Nevertheless, I'm sure we can count on SNAP to release a statement within the next twenty-four hours siding with Rock and rehashing the Green Bay allegations in the hope of raising more interest the second time around. Where there's smoke ...

... there are bound to be mirrors.

Tuesday, October 4, 2011

As if I didn't have enough on my plate — oh, wait, I don't ...

My reversion to orthodox Catholicism began in 2002, when I started to write a book defending Catholicism against Protestant anti-Catholics in the wake of the sex-abuse scandals. The book, which I did complete and was in the process of revising, disappeared in a hard-drive crash. (Important safety tip: back your s*** up!) While I regret losing hundreds of hours of work spent over the course of six years, researching the gaps in my knowledge led me to an even deeper appreciation for the One True Faith, while writing the book led me into further understanding ... and that I don't regret at all.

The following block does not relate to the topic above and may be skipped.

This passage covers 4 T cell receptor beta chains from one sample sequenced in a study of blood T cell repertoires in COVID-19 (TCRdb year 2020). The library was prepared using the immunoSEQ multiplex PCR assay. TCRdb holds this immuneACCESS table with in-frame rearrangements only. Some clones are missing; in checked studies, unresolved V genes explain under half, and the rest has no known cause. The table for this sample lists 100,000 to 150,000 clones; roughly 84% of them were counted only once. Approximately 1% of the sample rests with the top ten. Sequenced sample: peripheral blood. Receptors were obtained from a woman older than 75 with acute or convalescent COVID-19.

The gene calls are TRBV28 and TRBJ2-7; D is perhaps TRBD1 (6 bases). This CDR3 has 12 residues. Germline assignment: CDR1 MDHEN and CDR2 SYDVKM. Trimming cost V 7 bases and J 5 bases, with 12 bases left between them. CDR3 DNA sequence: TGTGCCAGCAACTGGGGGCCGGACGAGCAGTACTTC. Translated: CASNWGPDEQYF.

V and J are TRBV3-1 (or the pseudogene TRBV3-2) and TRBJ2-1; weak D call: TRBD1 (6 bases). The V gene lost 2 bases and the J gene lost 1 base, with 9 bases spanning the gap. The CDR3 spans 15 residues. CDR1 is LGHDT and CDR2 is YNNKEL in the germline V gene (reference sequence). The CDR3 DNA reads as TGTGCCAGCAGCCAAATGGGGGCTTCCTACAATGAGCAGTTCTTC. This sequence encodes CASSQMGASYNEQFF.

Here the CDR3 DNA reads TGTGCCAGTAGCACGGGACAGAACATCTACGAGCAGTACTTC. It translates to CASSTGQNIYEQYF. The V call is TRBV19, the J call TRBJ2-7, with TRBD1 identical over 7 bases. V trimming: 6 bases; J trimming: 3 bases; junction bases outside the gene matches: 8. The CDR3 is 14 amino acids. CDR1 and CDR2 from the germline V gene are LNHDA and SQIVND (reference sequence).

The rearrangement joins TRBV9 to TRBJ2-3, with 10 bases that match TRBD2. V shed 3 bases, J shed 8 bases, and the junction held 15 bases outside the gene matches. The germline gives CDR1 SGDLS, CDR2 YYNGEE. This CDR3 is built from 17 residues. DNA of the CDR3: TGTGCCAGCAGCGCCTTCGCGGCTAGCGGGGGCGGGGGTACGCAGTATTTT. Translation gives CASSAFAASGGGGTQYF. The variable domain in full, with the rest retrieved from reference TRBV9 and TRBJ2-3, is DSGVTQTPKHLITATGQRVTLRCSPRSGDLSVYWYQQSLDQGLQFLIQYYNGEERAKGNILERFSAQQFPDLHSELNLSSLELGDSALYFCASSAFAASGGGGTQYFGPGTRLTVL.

Recently, a correspondent asked me if I intended to write a book. Since the Catholic niche market is flooded with traditional apologetic works, I have no intention of picking up my original project again. However, that left me stumped for a hook on which I could hang another project. Then an idea almost literally fell off my bookshelf, when I picked up a book I haven't read for over ten years: The Catholic Why? Book, by Andrew M. Greeley. (It's now out of print, but Amazon has access to a few copies.)

 I have a lot of respect for Fr./Dr. Greeley as a priest, social scientist and best-selling author. He was responsible for opening my eyes to the tremendous cultural and symbolic heritage of the Catholic Church, and how the Catholic imagination affects one's response to the world. Nevertheless, my change in perspective since 2002 has led me to question and even challenge positions he has taken over the years, especially in The Catholic Why? Book. As well, Fr. Greeley wrote in 1983, and is possessed of no more than mortal precognition, so he didn't foresee all the changes of the last twenty-eight years and how they've impacted the post-conciliar Church, especially in the US.